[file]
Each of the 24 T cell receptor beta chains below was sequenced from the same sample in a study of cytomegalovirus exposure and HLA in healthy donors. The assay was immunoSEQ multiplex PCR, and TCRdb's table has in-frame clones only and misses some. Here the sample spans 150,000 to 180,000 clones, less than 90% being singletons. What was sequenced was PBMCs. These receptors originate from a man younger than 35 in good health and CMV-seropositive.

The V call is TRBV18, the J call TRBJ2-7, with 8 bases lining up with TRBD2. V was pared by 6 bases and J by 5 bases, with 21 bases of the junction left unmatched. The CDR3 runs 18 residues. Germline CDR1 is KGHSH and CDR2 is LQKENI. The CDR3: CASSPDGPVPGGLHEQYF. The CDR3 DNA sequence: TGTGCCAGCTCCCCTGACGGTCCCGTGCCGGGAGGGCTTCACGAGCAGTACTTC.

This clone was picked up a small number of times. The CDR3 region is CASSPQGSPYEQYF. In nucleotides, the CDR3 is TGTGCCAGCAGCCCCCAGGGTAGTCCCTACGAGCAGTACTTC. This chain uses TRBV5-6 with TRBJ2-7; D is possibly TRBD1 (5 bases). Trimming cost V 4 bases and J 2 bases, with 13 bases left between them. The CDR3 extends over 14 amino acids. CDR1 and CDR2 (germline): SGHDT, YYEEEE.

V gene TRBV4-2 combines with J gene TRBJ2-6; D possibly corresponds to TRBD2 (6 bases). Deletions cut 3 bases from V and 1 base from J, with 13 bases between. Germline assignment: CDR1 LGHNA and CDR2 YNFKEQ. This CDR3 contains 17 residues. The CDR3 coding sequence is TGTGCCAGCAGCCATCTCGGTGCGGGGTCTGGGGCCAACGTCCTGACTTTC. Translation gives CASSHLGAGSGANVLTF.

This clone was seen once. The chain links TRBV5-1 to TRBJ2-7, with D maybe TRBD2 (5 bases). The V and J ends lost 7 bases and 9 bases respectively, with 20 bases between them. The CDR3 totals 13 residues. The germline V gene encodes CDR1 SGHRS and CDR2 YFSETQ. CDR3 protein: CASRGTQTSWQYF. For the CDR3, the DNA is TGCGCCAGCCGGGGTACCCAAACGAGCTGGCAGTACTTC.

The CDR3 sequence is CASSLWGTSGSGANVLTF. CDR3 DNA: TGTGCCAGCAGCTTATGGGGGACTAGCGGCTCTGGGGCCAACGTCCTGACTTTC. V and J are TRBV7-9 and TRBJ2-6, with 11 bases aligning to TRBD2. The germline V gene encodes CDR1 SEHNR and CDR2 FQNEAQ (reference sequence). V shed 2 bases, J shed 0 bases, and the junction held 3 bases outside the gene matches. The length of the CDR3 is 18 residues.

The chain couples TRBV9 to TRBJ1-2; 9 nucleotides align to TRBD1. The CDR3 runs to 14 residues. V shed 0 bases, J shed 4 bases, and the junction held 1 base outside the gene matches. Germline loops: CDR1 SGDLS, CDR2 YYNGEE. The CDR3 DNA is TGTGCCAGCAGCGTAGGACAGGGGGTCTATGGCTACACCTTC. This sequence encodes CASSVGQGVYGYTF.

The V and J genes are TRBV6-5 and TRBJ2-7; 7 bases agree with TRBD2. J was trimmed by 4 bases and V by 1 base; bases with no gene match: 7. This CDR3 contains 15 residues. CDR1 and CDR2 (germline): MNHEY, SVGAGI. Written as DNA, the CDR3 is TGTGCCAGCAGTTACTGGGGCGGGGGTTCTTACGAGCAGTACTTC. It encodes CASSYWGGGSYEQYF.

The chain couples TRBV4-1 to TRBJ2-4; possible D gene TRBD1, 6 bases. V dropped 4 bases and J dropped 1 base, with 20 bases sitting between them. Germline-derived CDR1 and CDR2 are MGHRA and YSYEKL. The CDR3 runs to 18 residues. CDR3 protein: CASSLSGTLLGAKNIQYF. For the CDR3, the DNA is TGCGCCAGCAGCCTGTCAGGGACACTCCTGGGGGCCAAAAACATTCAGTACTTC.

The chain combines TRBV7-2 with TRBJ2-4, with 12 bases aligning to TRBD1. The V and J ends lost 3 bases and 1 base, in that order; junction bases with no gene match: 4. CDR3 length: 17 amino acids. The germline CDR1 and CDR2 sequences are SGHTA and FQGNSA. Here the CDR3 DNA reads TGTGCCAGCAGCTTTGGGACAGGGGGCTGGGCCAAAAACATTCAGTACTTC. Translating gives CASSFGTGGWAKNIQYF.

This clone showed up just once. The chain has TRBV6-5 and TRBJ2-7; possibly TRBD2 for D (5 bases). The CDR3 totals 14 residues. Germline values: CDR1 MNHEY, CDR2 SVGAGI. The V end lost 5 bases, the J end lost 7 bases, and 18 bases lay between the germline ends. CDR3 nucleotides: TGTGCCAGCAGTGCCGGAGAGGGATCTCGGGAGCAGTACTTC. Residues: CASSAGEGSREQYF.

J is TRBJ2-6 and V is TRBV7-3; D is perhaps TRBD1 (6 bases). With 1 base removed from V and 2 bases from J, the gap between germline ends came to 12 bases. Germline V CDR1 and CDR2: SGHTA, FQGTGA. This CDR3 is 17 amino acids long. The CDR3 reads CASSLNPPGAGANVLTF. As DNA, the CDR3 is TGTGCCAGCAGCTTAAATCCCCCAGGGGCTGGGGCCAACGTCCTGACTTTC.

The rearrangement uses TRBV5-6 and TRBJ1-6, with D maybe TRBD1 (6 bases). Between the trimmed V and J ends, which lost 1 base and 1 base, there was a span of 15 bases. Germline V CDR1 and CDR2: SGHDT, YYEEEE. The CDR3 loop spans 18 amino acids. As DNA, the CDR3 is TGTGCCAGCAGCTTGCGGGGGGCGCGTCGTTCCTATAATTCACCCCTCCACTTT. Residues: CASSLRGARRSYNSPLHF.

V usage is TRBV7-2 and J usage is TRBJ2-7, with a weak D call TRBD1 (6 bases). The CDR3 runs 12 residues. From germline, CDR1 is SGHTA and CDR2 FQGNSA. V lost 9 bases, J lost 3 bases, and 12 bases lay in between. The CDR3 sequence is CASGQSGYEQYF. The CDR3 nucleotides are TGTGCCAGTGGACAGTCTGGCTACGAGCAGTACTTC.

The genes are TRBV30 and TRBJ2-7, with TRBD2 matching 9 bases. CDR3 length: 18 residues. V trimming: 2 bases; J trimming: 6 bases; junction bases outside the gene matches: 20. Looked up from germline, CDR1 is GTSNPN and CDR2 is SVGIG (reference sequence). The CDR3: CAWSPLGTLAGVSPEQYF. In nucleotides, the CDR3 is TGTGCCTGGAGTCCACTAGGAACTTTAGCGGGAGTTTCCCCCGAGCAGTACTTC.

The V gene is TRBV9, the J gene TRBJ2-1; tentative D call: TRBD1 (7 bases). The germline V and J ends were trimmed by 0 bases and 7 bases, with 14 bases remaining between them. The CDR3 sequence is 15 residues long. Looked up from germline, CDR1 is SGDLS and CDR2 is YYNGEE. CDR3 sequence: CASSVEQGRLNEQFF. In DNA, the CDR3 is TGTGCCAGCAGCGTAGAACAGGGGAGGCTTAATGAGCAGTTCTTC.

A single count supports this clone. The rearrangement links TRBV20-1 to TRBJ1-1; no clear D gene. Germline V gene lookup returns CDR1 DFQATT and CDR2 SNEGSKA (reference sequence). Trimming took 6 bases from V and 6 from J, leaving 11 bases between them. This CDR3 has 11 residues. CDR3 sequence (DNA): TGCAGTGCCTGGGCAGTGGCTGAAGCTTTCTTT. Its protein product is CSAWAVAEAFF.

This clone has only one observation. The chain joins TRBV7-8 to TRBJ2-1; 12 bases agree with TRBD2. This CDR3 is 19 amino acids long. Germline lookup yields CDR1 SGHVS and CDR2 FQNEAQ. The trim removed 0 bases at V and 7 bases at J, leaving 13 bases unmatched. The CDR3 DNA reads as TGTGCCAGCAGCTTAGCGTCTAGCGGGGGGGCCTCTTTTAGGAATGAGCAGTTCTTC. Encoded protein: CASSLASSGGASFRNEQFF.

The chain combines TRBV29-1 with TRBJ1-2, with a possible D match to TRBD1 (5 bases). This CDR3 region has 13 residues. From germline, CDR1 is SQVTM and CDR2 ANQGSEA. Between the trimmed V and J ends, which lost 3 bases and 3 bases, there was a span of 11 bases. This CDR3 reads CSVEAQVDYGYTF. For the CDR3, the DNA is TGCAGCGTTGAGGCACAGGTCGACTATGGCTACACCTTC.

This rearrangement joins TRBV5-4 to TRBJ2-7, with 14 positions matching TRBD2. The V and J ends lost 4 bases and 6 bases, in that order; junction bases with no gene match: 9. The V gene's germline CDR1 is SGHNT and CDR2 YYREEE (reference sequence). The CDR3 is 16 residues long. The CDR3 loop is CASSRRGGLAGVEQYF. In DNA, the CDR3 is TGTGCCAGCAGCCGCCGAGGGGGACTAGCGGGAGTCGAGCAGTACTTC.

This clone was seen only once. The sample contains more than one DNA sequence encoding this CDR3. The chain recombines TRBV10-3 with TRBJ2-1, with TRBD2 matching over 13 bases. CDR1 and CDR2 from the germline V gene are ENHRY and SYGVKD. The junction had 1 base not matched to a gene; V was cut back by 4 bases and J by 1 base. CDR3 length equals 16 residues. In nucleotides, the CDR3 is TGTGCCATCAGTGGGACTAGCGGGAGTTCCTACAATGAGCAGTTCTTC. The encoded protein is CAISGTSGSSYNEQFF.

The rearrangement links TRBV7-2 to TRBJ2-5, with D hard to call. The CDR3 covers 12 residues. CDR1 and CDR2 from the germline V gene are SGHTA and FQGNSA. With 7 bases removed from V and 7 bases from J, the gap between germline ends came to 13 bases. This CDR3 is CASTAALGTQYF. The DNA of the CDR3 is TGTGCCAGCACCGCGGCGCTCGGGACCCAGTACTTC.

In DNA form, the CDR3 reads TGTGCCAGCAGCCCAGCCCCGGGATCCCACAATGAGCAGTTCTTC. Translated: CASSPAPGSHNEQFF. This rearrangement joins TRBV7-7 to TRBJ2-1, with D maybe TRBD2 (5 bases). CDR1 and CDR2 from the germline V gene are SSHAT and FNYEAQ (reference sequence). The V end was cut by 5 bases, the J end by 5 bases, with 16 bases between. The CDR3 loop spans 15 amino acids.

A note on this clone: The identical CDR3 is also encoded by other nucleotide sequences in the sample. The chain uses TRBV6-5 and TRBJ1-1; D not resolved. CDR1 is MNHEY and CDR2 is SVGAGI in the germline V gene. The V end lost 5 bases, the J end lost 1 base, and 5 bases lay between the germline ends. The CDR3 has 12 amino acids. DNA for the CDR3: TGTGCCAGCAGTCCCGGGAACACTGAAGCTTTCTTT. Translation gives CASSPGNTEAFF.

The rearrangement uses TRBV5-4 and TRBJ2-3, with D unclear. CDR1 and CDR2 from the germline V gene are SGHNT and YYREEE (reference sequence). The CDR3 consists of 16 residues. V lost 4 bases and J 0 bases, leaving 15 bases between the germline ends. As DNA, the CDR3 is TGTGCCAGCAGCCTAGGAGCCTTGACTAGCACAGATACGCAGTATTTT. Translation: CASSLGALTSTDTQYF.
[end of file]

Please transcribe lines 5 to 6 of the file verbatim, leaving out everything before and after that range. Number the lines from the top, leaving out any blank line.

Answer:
This clone was seen once. The chain links TRBV5-1 to TRBJ2-7, with D maybe TRBD2 (5 bases). The V and J ends lost 7 bases and 9 bases respectively, with 20 bases between them. The CDR3 totals 13 residues. The germline V gene encodes CDR1 SGHRS and CDR2 YFSETQ. CDR3 protein: CASRGTQTSWQYF. For the CDR3, the DNA is TGCGCCAGCCGGGGTACCCAAACGAGCTGGCAGTACTTC.

The CDR3 sequence is CASSLWGTSGSGANVLTF. CDR3 DNA: TGTGCCAGCAGCTTATGGGGGACTAGCGGCTCTGGGGCCAACGTCCTGACTTTC. V and J are TRBV7-9 and TRBJ2-6, with 11 bases aligning to TRBD2. The germline V gene encodes CDR1 SEHNR and CDR2 FQNEAQ (reference sequence). V shed 2 bases, J shed 0 bases, and the junction held 3 bases outside the gene matches. The length of the CDR3 is 18 residues.